When Beth Christensen, a 25-year-old pianist pursuing two master’s degrees in music, finishes a piano concert, the applause isn’t from strangers. It’s from her friends.
The audience is not packed with college buddies, dorm mates or kids she’s known since junior high. It consists of her new friends and neighbors at Claridge Court, a Lifespace retirement community in Prairie Village, Kansas, just outside Kansas City, that hosts Christensen as a musician-in-residence. It’s all part of the community’s new initiative, having a young musician live with the residents so they can benefit from regularly hearing her rehearse and perform concerts where she plays piano and sometimes sings. Moreover, it’s for a young artist and seniors to befriend each other.
“I’ve made so many friends here,” Christensen said in a recent telephone interview. “I think what surprised me the most is that I have something in common literally with everybody. I have different things in common with different people. I haven’t met a single person I don’t share something with. We’re all human. We’re all the same that way.”
The unique living arrangement allows for Christensen to have free room and board as she pursues her advanced degrees – one in collaborative piano performance and piano pedagogy (teaching) and one in performance — at the University of Missouri-Kansas City (UMKC) Conservatory. The school partnered with Claridge on the initiative. Christensen started living at Claridge in June and will stay at least until the end of the school year.
Community tied to the arts scene
Rob Salierno, executive director of Claridge, a community of 125 independent living units and a 45-bed skilled nursing facility, said he and the residents are delighted with the new arrangement, which started when he heard about another Lifespace community in Iowa doing a similar initiative and felt it would be perfect for Claridge.
“Claridge Court is intertwined with the Kansas City arts and music scene,” he noted. “Some of our residents are on the boards of musical institutions in the area and our residents are very giving by nature.” Some have donated to various musical entities in the region, in addition to attending performances, he said.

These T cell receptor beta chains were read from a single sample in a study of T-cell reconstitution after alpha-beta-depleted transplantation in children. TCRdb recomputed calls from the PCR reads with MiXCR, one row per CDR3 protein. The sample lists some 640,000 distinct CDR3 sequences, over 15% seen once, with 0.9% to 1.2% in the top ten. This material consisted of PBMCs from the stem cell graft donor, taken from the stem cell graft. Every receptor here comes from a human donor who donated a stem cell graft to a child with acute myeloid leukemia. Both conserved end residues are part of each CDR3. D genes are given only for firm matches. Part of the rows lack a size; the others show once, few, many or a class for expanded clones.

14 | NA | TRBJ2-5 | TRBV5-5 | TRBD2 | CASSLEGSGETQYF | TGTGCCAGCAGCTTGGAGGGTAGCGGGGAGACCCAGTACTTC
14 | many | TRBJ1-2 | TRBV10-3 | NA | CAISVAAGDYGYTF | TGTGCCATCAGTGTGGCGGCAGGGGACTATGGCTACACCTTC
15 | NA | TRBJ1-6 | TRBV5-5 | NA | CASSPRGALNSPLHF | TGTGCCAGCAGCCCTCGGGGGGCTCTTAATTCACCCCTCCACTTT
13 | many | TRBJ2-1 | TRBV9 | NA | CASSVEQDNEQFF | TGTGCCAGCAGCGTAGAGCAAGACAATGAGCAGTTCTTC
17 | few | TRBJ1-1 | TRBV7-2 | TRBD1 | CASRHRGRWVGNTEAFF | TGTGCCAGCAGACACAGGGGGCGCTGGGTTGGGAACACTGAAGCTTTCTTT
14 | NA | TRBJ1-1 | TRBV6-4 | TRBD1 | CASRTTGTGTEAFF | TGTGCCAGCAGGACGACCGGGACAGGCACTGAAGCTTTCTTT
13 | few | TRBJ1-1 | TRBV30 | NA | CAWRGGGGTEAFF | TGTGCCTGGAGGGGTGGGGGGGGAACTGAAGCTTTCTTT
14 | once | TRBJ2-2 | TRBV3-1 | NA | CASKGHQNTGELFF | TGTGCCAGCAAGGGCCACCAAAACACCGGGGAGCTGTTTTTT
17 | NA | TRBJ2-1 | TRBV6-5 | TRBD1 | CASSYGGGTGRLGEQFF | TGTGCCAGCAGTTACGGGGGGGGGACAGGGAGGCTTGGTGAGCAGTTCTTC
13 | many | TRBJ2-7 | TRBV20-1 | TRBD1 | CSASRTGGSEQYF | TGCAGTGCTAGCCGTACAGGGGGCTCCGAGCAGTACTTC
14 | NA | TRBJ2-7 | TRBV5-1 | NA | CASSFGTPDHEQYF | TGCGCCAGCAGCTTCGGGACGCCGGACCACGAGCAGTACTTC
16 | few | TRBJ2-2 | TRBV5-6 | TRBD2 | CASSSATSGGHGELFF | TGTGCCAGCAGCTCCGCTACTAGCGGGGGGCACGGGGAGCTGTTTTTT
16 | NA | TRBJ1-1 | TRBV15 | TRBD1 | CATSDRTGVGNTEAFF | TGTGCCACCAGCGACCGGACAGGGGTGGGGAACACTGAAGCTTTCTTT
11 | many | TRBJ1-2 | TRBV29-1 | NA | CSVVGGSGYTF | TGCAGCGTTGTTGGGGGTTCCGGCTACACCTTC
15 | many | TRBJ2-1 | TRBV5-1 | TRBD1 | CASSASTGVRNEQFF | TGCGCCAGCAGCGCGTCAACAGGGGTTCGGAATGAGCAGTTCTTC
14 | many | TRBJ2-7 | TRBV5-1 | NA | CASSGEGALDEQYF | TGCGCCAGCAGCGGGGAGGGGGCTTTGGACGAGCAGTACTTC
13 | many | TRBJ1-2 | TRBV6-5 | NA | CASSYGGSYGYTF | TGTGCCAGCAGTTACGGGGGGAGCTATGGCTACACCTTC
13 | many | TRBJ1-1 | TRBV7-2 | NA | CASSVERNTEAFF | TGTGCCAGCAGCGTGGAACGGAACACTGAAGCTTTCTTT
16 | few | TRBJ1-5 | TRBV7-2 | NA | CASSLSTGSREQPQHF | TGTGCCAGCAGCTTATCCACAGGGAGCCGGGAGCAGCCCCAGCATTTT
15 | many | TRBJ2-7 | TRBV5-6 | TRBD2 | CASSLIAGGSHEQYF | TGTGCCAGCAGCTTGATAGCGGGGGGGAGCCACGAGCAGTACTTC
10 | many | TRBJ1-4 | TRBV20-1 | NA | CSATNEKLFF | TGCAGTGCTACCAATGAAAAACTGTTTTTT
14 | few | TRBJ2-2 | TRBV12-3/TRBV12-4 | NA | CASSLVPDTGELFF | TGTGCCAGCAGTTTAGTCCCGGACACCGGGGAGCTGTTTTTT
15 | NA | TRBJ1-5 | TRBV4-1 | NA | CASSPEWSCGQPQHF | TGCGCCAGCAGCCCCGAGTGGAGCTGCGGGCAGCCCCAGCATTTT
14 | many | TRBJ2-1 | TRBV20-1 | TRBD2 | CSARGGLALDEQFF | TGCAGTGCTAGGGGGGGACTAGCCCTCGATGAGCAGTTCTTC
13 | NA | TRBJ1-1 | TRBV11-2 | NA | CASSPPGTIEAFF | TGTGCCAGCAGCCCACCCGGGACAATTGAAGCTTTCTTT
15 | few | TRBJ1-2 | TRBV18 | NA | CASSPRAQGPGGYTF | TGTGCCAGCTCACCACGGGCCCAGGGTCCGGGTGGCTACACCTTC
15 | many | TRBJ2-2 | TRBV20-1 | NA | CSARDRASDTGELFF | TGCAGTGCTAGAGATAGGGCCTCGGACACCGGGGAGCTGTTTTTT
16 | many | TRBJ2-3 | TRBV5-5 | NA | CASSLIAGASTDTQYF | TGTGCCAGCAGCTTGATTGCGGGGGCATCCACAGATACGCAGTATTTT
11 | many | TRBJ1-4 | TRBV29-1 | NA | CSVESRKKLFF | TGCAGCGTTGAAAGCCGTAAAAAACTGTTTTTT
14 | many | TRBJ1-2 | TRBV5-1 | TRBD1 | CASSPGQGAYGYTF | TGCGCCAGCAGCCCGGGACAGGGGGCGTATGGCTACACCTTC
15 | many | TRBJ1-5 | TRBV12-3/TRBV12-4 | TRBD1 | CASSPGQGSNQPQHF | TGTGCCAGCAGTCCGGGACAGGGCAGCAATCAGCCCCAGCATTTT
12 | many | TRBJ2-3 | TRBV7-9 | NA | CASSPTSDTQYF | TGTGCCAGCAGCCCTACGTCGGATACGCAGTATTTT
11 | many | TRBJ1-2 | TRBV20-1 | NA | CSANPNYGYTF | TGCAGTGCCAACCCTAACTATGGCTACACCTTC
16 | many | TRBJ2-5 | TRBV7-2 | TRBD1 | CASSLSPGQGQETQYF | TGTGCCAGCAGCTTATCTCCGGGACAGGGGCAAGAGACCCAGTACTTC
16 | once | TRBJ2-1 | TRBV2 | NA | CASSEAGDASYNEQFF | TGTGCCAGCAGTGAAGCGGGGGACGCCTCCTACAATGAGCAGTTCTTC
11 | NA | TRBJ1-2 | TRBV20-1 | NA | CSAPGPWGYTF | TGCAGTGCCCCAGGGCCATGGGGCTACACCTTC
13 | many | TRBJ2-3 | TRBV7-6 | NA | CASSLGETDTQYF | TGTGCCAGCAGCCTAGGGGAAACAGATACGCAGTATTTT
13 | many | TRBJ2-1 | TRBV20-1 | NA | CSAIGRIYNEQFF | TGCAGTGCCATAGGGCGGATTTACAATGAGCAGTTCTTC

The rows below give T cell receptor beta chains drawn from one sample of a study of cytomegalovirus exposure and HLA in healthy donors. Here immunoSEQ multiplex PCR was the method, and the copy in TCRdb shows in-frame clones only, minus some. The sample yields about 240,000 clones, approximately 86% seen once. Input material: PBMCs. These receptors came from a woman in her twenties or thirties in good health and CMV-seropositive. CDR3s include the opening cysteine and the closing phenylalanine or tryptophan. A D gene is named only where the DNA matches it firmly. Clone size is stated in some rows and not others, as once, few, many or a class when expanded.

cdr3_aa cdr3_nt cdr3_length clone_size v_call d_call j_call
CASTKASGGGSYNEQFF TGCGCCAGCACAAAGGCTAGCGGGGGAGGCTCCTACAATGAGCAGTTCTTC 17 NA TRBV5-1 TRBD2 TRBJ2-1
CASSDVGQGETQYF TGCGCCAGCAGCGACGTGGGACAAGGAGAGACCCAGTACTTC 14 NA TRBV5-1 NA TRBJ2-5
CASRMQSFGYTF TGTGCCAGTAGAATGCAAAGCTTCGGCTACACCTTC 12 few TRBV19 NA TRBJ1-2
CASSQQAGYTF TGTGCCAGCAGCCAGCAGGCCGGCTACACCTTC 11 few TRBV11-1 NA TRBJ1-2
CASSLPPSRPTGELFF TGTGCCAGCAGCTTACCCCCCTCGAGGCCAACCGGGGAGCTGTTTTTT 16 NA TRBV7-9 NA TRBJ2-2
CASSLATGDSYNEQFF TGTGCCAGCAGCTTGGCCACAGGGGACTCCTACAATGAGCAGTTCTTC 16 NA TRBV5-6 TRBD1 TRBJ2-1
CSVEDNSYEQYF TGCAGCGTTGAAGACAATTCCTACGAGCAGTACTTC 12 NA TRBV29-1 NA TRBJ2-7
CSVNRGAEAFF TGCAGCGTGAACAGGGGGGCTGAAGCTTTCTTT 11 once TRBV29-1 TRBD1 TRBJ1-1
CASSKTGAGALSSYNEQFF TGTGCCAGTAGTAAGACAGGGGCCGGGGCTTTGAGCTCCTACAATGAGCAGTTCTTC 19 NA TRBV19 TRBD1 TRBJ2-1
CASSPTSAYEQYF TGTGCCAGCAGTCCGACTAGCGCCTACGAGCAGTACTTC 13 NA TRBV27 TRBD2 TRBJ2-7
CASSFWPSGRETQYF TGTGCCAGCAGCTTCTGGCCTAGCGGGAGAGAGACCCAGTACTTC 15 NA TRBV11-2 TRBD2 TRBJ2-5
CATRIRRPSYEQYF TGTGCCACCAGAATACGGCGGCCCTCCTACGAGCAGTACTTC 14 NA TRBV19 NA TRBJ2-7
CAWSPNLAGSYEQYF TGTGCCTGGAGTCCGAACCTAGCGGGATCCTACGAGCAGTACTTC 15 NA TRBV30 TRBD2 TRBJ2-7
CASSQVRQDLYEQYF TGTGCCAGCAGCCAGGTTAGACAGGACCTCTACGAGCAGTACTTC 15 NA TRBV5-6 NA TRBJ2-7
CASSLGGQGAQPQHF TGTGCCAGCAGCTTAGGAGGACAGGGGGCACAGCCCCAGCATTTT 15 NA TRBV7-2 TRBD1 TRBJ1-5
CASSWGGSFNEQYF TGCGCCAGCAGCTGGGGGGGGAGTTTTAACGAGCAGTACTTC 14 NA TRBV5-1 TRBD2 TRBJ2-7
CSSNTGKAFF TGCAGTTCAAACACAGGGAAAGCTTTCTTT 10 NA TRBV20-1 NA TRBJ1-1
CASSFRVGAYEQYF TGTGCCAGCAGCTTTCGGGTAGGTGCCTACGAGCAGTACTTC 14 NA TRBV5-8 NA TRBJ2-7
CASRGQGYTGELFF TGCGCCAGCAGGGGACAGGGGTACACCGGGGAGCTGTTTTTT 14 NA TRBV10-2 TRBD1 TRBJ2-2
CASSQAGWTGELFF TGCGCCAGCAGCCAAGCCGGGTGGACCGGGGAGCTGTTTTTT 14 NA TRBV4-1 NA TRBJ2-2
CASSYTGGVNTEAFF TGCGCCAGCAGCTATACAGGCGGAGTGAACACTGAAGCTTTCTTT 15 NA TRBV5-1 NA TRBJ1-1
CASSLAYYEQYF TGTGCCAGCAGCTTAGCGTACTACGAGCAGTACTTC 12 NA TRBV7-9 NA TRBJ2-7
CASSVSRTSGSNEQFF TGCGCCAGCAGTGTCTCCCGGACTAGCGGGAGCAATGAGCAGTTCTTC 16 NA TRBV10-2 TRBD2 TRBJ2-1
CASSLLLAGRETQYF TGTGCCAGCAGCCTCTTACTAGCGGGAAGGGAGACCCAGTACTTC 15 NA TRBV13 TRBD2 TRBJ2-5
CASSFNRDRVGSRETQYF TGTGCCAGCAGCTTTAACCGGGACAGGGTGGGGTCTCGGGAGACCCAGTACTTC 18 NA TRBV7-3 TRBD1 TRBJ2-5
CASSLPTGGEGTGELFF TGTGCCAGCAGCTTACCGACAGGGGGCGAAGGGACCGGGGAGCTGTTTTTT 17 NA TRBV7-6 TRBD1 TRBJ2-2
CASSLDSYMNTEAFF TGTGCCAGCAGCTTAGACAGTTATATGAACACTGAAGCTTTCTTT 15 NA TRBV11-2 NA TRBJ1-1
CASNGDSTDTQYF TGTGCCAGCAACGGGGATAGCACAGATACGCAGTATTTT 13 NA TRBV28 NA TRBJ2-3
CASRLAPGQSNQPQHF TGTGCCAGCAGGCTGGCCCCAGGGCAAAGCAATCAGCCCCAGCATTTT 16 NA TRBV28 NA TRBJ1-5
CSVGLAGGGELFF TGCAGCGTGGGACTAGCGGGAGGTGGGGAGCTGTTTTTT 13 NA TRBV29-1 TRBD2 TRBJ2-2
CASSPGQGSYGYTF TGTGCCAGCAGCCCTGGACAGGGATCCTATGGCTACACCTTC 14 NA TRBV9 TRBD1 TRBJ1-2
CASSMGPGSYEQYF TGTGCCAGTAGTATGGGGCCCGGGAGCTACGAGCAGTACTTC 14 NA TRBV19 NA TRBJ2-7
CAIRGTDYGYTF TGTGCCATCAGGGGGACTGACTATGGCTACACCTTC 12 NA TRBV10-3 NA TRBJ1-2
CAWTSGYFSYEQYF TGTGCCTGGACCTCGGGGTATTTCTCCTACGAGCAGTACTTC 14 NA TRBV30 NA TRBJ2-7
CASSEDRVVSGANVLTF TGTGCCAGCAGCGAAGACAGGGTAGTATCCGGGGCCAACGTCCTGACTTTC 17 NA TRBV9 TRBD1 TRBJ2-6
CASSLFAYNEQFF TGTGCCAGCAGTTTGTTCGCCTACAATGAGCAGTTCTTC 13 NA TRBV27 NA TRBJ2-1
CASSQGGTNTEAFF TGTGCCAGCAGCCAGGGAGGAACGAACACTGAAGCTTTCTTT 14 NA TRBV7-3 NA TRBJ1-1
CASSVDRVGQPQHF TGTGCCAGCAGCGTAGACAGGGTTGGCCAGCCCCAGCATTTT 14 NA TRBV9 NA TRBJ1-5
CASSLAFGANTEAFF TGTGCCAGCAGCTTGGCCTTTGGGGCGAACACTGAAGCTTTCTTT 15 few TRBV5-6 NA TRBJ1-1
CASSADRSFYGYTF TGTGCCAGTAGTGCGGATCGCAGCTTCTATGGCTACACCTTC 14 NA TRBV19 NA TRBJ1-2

“Music is a big part of their lives and of the community’s life,” Salierno continued. So when an apartment became available, it opened up an opportunity to bring a young person into the community who could not only entertain residents, but who could befriend them, he said. The experience, he said, has shown that “age is just a number. You can find special relationships regardless of age.” Also, when seniors gather together to listen to Christensen’s rehearsals or concerts, the socialization is beneficial for them, he added.
Salierno found Christensen by connecting with Mary Kay and Charlie Horner, residents of Claridge Court, who have personal ties to the UMKC Conservatory. Through their shared vision and connections, the groundwork was laid for the collaboration.
Salierno interviewed Christensen and felt she had the type of personality perfectly suited to living at Claridge and being open to making new friends. So she was selected as the first young artist to live at Claridge, where she didn’t know anyone.
“It was a little scary moving in because of that, but then I realized how kind and friendly everyone was,” Christensen said.
“Beth is amazing,” Salierno said. “She’s a special person. She’s brought a real burst of excitement and fun. Her musical gifts, coupled with the opportunities for meaningful interactions, significantly enhance the quality of life for everyone involved.”
“We are absolutely thrilled to have Beth become a part of our community,” said Mary Kay Horner, who, with her husband, Charlie, found Christensen as a candidate for the new position. “Seeing this partnership come to life and witnessing the connections she’s already forged with the residents is incredibly gratifying. Her talents and companionship bring a unique vibrancy to our community, fostering a sense of togetherness and shared growth.”
The first of many to come
Salierno said he would like to host other musicians or artists in the future, continuing the model of having one young person who, like Christensen, is open to befriending and living among the residents. Claridge suspended its requirement that residents must be at least 62 years old so that Christensen could live there, Salierno said.